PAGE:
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Monday, June 1, 2015

Prostate and Cervical cancer incidence on the rise in Uganda

By Esther Nakkazi

The number of new cases of prostate and cervical cancer in Uganda is on the rise. Cases of prostate cancer increased from only 850 to 4,400 from 1990 to 2013 and cervical cancer cases in women increased from 2,000 to 3,400 and it remained the leading cause of cancer deaths in Uganda.

This is according to a new study “The Global Burden of Cancer 2013,” in the journal JAMA Oncology, published on May 28, and conducted by an international consortium of researchers coordinated by the Institute for Health Metrics and Evaluation (IHME) at the University of Washington.

Overall, Uganda has a substantial cancer burden, and six out of 10 of the most common cancers there are caused by infectious diseases. Uganda's very high cancer rate is fueled largely by the HIV epidemic and the increasing figures are also due to population growth, which has more than doubled since 19990 and ageing.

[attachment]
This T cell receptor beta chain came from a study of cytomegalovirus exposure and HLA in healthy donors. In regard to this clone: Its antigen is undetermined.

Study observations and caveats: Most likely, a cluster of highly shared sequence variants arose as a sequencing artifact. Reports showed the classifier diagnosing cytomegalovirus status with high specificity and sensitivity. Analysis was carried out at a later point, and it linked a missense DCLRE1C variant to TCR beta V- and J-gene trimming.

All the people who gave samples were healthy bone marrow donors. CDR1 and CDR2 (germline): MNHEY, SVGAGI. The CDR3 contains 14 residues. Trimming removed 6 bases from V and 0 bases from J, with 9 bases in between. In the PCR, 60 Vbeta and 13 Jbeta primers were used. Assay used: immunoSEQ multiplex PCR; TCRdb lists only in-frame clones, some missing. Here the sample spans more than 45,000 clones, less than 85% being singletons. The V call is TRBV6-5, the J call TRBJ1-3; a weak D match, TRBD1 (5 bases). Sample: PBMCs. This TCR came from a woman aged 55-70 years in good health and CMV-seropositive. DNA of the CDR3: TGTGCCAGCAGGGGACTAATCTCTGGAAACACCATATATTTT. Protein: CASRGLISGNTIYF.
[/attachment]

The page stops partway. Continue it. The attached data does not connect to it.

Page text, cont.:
According to the U.S. National Cancer Institute, people infected with HIV are several thousand times more likely than uninfected people and HIV-positive women are at least five times more likely to be diagnosed with cervical cancer, which is caused by the human papillomavirus.

“Cancer remains a major threat to people’s health in Uganda and around the world,” said oncologist Dr. Christina Fitzmaurice, a Visiting Fellow at IHME and lead author of the study in a press release. “Controlling cancer will ensure that as life expectancy continues to climb, people’s lives are not just longer but healthier.”

In Uganda, among the leading cancers, the number of new cases of mouth cancer in men was the lowest at 230 in 2013, up from 120 in 1990. Within the top 10 causes of cancer incidence for women, uterine cancer showed the lowest number of new cases at 360 in 2013, up from 210 in 1990 says this study  http://www.healthdata.org/research-article/global-burden-cancer-2013